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Searching for the Amazons: The Real Warrior Women of the Ancient World

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Since the time of the ancient Greeks we have been fascinated by accounts of the Amazons, an elusive tribe of hard-fighting, horse-riding female warriors. Equal to men in battle, legends claimed they cut off their right breasts to improve their archery skills and routinely killed their male children to purify their ranks. For centuries people believed in their existence and Since the time of the ancient Greeks we have been fascinated by accounts of the Amazons, an elusive tribe of hard-fighting, horse-riding female warriors. Equal to men in battle, legends claimed they cut off their right breasts to improve their archery skills and routinely killed their male children to purify their ranks. For centuries people believed in their existence and attempted to trace their origins. Artists and poets celebrated their battles and wrote of Amazonia. Spanish explorers, carrying these tales to South America, thought they lived in the forests of the world’s greatest river, and named it after them. In the absence of evidence, we eventually reasoned away their existence, concluding that these powerful, sexually liberated female soldiers must have been the fantastical invention of Greek myth and storytelling. Until now. Following decades of new research and a series of groundbreaking archeological discoveries, we now know these powerful warrior queens did indeed exist. In Searching for the Amazons, John Man travels to the grasslands of Central Asia—from the edge of the ancient Greek world to the borderlands of China—to discover the truth about the truth about these women whose legend has resonated over the centuries.


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Since the time of the ancient Greeks we have been fascinated by accounts of the Amazons, an elusive tribe of hard-fighting, horse-riding female warriors. Equal to men in battle, legends claimed they cut off their right breasts to improve their archery skills and routinely killed their male children to purify their ranks. For centuries people believed in their existence and Since the time of the ancient Greeks we have been fascinated by accounts of the Amazons, an elusive tribe of hard-fighting, horse-riding female warriors. Equal to men in battle, legends claimed they cut off their right breasts to improve their archery skills and routinely killed their male children to purify their ranks. For centuries people believed in their existence and attempted to trace their origins. Artists and poets celebrated their battles and wrote of Amazonia. Spanish explorers, carrying these tales to South America, thought they lived in the forests of the world’s greatest river, and named it after them. In the absence of evidence, we eventually reasoned away their existence, concluding that these powerful, sexually liberated female soldiers must have been the fantastical invention of Greek myth and storytelling. Until now. Following decades of new research and a series of groundbreaking archeological discoveries, we now know these powerful warrior queens did indeed exist. In Searching for the Amazons, John Man travels to the grasslands of Central Asia—from the edge of the ancient Greek world to the borderlands of China—to discover the truth about the truth about these women whose legend has resonated over the centuries.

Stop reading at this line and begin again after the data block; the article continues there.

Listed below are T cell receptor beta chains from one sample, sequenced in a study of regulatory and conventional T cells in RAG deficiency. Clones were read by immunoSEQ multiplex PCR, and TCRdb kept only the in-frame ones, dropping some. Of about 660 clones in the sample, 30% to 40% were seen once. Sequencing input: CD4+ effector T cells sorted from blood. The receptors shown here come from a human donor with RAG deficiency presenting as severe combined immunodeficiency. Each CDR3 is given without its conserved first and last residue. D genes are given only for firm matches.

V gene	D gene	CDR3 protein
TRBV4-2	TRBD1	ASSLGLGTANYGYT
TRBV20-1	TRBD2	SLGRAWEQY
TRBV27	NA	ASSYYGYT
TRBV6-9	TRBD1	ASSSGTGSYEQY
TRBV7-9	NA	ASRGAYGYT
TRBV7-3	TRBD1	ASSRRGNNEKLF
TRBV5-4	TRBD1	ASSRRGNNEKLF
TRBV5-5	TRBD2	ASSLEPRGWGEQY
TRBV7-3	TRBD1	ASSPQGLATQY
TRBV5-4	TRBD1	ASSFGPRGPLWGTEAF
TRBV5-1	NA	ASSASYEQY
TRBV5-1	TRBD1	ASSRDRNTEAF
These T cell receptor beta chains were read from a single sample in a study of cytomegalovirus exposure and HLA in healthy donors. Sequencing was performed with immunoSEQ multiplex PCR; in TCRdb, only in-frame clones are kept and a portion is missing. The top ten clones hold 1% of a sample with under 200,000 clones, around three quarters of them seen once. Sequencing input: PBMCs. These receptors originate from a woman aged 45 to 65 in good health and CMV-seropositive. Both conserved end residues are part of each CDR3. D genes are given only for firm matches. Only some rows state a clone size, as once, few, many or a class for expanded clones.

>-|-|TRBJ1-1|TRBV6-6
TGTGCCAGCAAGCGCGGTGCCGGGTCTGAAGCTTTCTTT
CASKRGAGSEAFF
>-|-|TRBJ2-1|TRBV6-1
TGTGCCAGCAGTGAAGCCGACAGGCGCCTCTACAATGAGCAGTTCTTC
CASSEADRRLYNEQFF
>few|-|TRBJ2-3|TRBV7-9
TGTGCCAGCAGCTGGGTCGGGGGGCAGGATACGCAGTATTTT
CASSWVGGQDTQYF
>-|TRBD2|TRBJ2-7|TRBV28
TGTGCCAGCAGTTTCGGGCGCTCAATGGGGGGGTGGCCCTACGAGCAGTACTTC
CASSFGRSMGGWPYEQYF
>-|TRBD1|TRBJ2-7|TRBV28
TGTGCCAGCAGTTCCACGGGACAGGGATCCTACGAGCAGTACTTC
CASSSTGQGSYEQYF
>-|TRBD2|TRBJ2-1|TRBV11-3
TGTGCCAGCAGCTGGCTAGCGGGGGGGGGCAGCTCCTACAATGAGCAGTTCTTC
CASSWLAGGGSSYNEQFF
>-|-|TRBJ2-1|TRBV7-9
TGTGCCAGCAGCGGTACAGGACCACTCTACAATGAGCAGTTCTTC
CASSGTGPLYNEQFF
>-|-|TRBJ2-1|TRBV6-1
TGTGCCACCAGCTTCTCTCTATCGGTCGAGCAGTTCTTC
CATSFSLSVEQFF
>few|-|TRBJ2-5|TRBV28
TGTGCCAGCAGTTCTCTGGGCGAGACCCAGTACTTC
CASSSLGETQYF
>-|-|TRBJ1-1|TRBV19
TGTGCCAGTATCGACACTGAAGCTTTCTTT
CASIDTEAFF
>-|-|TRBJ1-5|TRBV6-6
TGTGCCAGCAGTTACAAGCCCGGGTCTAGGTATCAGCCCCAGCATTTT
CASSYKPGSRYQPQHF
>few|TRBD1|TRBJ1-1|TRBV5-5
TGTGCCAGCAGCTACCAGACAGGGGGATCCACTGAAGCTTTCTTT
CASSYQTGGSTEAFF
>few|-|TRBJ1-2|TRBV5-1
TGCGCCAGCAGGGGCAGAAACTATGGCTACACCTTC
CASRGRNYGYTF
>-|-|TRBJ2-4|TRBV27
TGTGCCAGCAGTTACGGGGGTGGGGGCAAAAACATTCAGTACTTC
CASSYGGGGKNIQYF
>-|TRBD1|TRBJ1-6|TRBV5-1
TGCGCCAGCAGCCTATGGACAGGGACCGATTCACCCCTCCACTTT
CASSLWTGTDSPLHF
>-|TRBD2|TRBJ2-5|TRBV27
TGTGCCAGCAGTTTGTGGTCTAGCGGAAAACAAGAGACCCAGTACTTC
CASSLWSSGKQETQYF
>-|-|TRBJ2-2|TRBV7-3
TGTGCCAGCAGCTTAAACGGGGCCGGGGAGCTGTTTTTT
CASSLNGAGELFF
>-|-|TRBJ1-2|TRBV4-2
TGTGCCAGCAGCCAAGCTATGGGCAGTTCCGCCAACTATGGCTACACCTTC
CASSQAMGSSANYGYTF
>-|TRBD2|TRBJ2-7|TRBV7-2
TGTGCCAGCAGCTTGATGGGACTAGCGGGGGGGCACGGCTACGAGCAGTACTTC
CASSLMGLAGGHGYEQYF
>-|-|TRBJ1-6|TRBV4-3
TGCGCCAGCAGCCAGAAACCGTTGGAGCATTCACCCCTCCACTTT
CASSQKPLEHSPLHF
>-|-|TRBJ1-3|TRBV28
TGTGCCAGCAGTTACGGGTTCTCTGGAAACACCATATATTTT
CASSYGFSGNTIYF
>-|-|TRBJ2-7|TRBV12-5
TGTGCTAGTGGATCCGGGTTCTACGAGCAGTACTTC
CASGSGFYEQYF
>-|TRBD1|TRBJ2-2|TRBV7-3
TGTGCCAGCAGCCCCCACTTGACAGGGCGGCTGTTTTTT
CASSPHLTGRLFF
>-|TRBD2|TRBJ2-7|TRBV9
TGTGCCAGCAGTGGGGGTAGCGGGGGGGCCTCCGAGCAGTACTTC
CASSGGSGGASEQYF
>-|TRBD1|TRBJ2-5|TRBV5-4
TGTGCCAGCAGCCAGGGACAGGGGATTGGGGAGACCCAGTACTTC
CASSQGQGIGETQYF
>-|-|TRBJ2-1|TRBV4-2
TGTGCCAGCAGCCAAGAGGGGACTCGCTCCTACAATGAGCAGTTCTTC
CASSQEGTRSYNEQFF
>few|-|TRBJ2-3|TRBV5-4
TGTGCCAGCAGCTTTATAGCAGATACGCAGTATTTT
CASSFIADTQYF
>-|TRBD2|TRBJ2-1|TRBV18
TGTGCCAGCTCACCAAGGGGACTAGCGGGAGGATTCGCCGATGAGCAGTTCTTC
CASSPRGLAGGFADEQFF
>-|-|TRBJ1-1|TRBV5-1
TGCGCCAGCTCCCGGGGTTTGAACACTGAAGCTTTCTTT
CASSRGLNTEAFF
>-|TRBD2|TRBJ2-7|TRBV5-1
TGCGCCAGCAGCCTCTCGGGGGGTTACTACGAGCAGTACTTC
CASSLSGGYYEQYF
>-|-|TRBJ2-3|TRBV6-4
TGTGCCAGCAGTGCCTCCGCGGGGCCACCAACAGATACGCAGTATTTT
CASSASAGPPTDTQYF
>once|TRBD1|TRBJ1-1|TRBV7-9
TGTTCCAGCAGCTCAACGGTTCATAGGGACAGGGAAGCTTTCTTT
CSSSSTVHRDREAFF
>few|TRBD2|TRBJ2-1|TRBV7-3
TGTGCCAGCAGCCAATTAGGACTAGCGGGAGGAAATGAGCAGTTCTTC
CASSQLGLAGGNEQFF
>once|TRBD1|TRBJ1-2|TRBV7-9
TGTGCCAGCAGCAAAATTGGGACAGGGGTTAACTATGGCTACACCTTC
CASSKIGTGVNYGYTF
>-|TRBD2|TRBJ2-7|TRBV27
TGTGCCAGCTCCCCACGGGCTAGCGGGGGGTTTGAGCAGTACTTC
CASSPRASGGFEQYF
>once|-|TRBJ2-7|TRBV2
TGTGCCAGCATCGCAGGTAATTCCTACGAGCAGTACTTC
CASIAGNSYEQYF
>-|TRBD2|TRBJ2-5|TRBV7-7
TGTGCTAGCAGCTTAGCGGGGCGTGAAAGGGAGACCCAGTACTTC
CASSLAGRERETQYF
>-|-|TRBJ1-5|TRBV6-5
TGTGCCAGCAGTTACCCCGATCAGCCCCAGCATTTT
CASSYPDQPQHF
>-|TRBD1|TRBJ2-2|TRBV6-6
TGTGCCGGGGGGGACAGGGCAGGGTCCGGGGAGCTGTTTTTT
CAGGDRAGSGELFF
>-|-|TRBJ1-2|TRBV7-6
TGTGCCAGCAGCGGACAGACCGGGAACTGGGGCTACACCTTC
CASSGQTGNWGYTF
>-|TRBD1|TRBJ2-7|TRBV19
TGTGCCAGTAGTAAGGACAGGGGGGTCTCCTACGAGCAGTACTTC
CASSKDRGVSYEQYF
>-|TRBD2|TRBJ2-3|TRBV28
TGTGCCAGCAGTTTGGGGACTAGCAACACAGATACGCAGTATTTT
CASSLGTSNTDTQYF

30 review for Searching for the Amazons: The Real Warrior Women of the Ancient World

  1. 5 out of 5

    Iset

    For the first few chapters of this book, I thought I would be comparing it to Adrienne Mayor’s The Amazons. It aimed to take a long hard look at the truth behind the legends, and dispel the myths. The initial chapters mimic Mayor’s first chapters, delving into the etymology of ‘Amazon’ (and why it does not mean ‘single-breasted’), the culture and society of the Scythians, and the archaeological finds of women warrior graves, the evidence of battle wounds, and the weaponry they were buried with. For the first few chapters of this book, I thought I would be comparing it to Adrienne Mayor’s The Amazons. It aimed to take a long hard look at the truth behind the legends, and dispel the myths. The initial chapters mimic Mayor’s first chapters, delving into the etymology of ‘Amazon’ (and why it does not mean ‘single-breasted’), the culture and society of the Scythians, and the archaeological finds of women warrior graves, the evidence of battle wounds, and the weaponry they were buried with. So far, so good, although John Man tends to shorter, less detailed chapters which are aimed more firmly at the layman. I was anticipating saying something in this review like ‘a well-written book all in all, but why read this simplified version when you could read Mayor’s equally engaging and more detailed one?’ Then the book took an unexpected turn. Over half of the book is devoted to later interpretations and reimaginings of the Amazons, from amazon.com, the Amazon river, other distant societies who had female fighting forces in the past 200 years which obviously has nothing to do with the Amazons (besides possibly being inspired by them), to Wonder Woman. Maybe that’s of interest to the layman that picks up this book, but it really has nothing to do with the ancient Amazons that the book’s tagline claims it examines, and I personally was disappointed. Mayor goes into the subject much more thoroughly, and keeps focus throughout. I would honestly recommend her book instead. One thing that Man’s book does have over Mayor’s is that the author does dispel Thalestris, the Amazon queen who supposedly visited Alexander. As Man points out, the story has suspicious details that just don’t fit: the travel time from the Amazon heartlands to Hyrcania, and, all too conveniently, Thalestris and any possible child from the encounter are never seen or heard of again. Not to mention, the original purveyor of the tale is suspect in his credibility. In my view this is a far more probable and realistic assessment of Thalestris than Adrienne Mayor gave the tale. All in all however, not the read I was hoping for. 6 out of 10

  2. 5 out of 5

    Anna Stephens